Sunday, December 17, 2006

Melina: Still Alive

Hi all,

Sorry to be such an absentee blog hostess. I've been working, watching woot, carousing, and practicing theater tricks with the Urban Caballero (pretending to walk into walls, stage-slapping each other on the subway platform).

Actually, the Urban Caballero was in an excellent show this week. It was high concept, which I usually hate, but I make an exception for this one. His co-stars, all highly entertaining, included a number of Ivy League alumni, an electronic music artist, an up-and-coming actor who just got his big break starring in an Italian panty liner commercial, and a couple of hard-drinking, Gothic-influenced Australians. The director, a tall sleepy-eyed young man with a silky 1960s-style beard, staged the play in several different rooms in one building at Columbia. Between scenes, a solemn usher carrying a boombox would escort us to the next room, while cast members rushed or wandered by, or conversed with each other, in character, in the hallways.

This succeeded in making us all feel extremely uncomfortable. The first scene was set in the building's computer lab. We all sat down at computer stations, where "our Gmail" was already open. As the scene went on around us, we were presented with additional side-commentary via GChat. This worked perfectly, because all of us Millennial-generation computerheads are incapable of sitting down at a computer without opening our Gmail, and to see a GChat talking to us, when we were unable to respond, was deeply disturbing.

I actually think someone could make a great theater piece using only instant messenger. IM'ed communications possess a unique combination of urgency and inscrutability that would lend itself very well to drama.

Another classic scene today: going to get a picture framed. New York picture framers are a noble, tragic breed. They strive to perfection - the perfect match, the perfect rectangle - but are inevitably undone by the errors of others: the artists, who inconsiderately paint to the very edges of their canvases; the customers, who don't know what they're looking for ("a chrome? or a silver? with rounded edges? No, wait, maybe it was squarer than that...") and who always think the framers are out to cheat them.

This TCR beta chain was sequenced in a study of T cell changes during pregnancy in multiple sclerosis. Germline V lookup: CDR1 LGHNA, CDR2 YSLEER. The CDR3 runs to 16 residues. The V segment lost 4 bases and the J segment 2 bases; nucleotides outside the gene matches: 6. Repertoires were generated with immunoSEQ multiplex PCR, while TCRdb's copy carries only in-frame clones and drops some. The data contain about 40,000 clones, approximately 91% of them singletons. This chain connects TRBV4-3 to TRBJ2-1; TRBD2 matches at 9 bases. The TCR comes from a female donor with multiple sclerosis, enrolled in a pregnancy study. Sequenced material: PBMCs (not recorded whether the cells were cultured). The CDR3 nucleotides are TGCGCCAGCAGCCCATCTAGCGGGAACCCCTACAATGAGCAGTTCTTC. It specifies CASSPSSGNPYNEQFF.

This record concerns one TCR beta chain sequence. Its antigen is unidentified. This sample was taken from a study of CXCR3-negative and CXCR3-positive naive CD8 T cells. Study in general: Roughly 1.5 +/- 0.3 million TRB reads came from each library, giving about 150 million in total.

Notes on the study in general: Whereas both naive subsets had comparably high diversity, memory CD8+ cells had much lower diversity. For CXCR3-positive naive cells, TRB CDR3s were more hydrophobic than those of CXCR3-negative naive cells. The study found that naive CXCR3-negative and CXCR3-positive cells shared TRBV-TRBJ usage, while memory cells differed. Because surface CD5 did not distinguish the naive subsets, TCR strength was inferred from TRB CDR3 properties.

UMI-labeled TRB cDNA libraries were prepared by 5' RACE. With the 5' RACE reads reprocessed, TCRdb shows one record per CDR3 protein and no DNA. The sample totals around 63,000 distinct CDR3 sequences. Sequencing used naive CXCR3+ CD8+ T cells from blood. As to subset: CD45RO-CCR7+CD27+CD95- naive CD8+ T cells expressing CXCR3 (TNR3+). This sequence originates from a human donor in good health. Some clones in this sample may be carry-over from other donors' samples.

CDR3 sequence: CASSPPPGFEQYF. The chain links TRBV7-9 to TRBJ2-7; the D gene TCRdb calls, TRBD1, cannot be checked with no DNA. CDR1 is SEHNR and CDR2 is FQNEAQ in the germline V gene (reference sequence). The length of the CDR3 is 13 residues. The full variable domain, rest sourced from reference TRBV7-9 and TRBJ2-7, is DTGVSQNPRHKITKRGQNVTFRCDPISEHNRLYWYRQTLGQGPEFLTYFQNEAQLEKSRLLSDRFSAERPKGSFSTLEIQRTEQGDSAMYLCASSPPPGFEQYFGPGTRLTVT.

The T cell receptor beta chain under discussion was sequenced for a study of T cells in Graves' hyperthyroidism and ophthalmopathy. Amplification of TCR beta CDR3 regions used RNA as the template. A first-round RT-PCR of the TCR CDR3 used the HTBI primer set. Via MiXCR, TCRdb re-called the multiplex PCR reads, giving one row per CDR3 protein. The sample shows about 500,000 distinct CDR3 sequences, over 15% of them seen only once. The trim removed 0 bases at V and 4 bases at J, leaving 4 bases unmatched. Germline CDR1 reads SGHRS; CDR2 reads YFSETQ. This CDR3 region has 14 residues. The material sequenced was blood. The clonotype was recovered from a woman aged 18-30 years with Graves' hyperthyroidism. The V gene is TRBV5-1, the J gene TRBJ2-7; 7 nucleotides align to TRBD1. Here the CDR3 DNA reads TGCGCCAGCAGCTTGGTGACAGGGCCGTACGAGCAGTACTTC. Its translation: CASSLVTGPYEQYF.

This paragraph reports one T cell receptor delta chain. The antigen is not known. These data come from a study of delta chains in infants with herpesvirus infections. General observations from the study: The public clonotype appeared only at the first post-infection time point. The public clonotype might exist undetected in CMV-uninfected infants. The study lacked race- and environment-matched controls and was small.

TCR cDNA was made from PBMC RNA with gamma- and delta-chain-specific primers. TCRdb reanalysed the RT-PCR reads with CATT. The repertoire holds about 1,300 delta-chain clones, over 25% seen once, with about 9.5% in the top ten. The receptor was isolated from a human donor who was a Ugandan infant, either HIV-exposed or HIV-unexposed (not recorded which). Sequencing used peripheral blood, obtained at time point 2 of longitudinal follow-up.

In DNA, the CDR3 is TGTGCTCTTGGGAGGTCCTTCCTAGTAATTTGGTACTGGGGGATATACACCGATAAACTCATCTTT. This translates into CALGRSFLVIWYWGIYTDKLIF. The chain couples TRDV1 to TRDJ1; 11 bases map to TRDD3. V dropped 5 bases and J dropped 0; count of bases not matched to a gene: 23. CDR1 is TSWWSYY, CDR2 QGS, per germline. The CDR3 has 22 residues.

Visiting the framing store, I was privy to a conversation between a (distressed) customer and an (irritable, resigned) framer.

Customer: "This frame you put on my picture is crooked."

Framer: "The frame is straight. It is your picture that's crooked."

Customer: "But it is closer on the left side than on the right side."

Framer: "It is closer at the top of the left side. It is farther at the bottom of the left side. That is because the canvas is wider at the top than at the bottom."

Customer [unhappily rocking picture back and forth]: "What if you shifted the painting farther toward the left?"

Framer [staring, also unhappily, at picture]: "Then it would be *really* close at the top left corner."

Customer: "Did you try moving it higher up in the frame?"

Framer: "That wouldn't help."

Customer: "Why?"

Framer: "Then it would still be uneven, but it would just be farther than the bottom."

Customer: "What if you made it even at the top?"

Framer: "Then it would be uneven at the bottom."

Customer: "But why can't you move it any closer?"

Framer: "The artist painted around the edges of the canvas. We talked about this. We didn't want to lose that much of the painting."

Customer: "Not any closer?"

Framer: "We talked about this."


[Customer sadly eyes painting. Framer sadly eyes customer.]

Customer: "So...." [pause] "So you're saying, basically, this is the best you could do?"

Framer [patiently, resignedly] nods.

Customer: "Well then... okay." He pays and leaves.

Two thirds of arguments, I think, could be boiled down to this final exchange.

"Was this really the best you could do?"
"Then okay."

They would have saved a lot of time if they'd just cut to that part sooner.

Endlessly searching for perfection,



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